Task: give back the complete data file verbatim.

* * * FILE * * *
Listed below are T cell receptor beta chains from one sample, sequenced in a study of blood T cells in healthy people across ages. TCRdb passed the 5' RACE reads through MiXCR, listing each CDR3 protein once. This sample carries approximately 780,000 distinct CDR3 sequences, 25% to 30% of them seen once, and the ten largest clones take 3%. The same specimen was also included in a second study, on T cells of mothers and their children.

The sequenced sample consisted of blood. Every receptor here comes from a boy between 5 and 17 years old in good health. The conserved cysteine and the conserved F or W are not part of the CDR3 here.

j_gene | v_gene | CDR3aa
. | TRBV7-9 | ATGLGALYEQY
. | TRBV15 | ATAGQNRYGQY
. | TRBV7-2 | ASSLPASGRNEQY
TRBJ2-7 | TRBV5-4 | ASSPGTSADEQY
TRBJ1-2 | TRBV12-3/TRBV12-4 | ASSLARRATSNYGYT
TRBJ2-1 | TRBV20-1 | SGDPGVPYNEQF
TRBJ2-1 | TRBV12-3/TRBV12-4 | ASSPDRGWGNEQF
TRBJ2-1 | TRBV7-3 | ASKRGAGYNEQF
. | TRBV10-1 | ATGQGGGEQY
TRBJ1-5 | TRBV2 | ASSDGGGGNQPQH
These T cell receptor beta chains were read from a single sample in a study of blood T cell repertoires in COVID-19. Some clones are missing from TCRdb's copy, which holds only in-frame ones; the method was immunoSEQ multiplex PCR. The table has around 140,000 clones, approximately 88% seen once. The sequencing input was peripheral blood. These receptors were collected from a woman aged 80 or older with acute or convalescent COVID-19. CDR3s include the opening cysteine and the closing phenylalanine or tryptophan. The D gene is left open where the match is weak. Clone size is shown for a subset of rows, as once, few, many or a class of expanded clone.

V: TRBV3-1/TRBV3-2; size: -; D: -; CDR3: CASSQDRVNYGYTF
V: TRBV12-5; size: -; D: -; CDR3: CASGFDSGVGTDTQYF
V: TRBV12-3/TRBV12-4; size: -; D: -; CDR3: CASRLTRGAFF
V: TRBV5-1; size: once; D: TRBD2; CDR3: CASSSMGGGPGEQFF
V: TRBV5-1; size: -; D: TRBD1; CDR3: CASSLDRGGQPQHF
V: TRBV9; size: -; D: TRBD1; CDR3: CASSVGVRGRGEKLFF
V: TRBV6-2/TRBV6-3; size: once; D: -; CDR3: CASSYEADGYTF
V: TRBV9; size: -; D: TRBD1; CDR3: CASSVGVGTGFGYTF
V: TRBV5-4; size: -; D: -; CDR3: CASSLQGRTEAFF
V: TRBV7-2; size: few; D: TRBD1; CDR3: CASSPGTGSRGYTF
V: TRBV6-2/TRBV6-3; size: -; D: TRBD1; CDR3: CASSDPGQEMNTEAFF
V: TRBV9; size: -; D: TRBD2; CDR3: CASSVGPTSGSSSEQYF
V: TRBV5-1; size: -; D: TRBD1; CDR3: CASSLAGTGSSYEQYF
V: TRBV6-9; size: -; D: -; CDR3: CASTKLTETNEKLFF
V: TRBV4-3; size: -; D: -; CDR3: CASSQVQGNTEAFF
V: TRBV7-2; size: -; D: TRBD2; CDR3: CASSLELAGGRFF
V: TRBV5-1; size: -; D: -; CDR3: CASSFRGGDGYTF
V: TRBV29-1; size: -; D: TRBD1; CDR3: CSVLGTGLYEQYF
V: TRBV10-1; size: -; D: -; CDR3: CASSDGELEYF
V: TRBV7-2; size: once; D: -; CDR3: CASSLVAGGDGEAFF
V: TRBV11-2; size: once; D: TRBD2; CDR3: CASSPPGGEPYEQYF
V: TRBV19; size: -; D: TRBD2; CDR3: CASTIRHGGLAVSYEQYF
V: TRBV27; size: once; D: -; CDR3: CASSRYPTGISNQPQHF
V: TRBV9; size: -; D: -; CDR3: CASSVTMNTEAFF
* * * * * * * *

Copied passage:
Listed below are T cell receptor beta chains from one sample, sequenced in a study of blood T cells in healthy people across ages. TCRdb passed the 5' RACE reads through MiXCR, listing each CDR3 protein once. This sample carries approximately 780,000 distinct CDR3 sequences, 25% to 30% of them seen once, and the ten largest clones take 3%. The same specimen was also included in a second study, on T cells of mothers and their children.

The sequenced sample consisted of blood. Every receptor here comes from a boy between 5 and 17 years old in good health. The conserved cysteine and the conserved F or W are not part of the CDR3 here.

j_gene | v_gene | CDR3aa
. | TRBV7-9 | ATGLGALYEQY
. | TRBV15 | ATAGQNRYGQY
. | TRBV7-2 | ASSLPASGRNEQY
TRBJ2-7 | TRBV5-4 | ASSPGTSADEQY
TRBJ1-2 | TRBV12-3/TRBV12-4 | ASSLARRATSNYGYT
TRBJ2-1 | TRBV20-1 | SGDPGVPYNEQF
TRBJ2-1 | TRBV12-3/TRBV12-4 | ASSPDRGWGNEQF
TRBJ2-1 | TRBV7-3 | ASKRGAGYNEQF
. | TRBV10-1 | ATGQGGGEQY
TRBJ1-5 | TRBV2 | ASSDGGGGNQPQH
These T cell receptor beta chains were read from a single sample in a study of blood T cell repertoires in COVID-19. Some clones are missing from TCRdb's copy, which holds only in-frame ones; the method was immunoSEQ multiplex PCR. The table has around 140,000 clones, approximately 88% seen once. The sequencing input was peripheral blood. These receptors were collected from a woman aged 80 or older with acute or convalescent COVID-19. CDR3s include the opening cysteine and the closing phenylalanine or tryptophan. The D gene is left open where the match is weak. Clone size is shown for a subset of rows, as once, few, many or a class of expanded clone.

V: TRBV3-1/TRBV3-2; size: -; D: -; CDR3: CASSQDRVNYGYTF
V: TRBV12-5; size: -; D: -; CDR3: CASGFDSGVGTDTQYF
V: TRBV12-3/TRBV12-4; size: -; D: -; CDR3: CASRLTRGAFF
V: TRBV5-1; size: once; D: TRBD2; CDR3: CASSSMGGGPGEQFF
V: TRBV5-1; size: -; D: TRBD1; CDR3: CASSLDRGGQPQHF
V: TRBV9; size: -; D: TRBD1; CDR3: CASSVGVRGRGEKLFF
V: TRBV6-2/TRBV6-3; size: once; D: -; CDR3: CASSYEADGYTF
V: TRBV9; size: -; D: TRBD1; CDR3: CASSVGVGTGFGYTF
V: TRBV5-4; size: -; D: -; CDR3: CASSLQGRTEAFF
V: TRBV7-2; size: few; D: TRBD1; CDR3: CASSPGTGSRGYTF
V: TRBV6-2/TRBV6-3; size: -; D: TRBD1; CDR3: CASSDPGQEMNTEAFF
V: TRBV9; size: -; D: TRBD2; CDR3: CASSVGPTSGSSSEQYF
V: TRBV5-1; size: -; D: TRBD1; CDR3: CASSLAGTGSSYEQYF
V: TRBV6-9; size: -; D: -; CDR3: CASTKLTETNEKLFF
V: TRBV4-3; size: -; D: -; CDR3: CASSQVQGNTEAFF
V: TRBV7-2; size: -; D: TRBD2; CDR3: CASSLELAGGRFF
V: TRBV5-1; size: -; D: -; CDR3: CASSFRGGDGYTF
V: TRBV29-1; size: -; D: TRBD1; CDR3: CSVLGTGLYEQYF
V: TRBV10-1; size: -; D: -; CDR3: CASSDGELEYF
V: TRBV7-2; size: once; D: -; CDR3: CASSLVAGGDGEAFF
V: TRBV11-2; size: once; D: TRBD2; CDR3: CASSPPGGEPYEQYF
V: TRBV19; size: -; D: TRBD2; CDR3: CASTIRHGGLAVSYEQYF
V: TRBV27; size: once; D: -; CDR3: CASSRYPTGISNQPQHF
V: TRBV9; size: -; D: -; CDR3: CASSVTMNTEAFF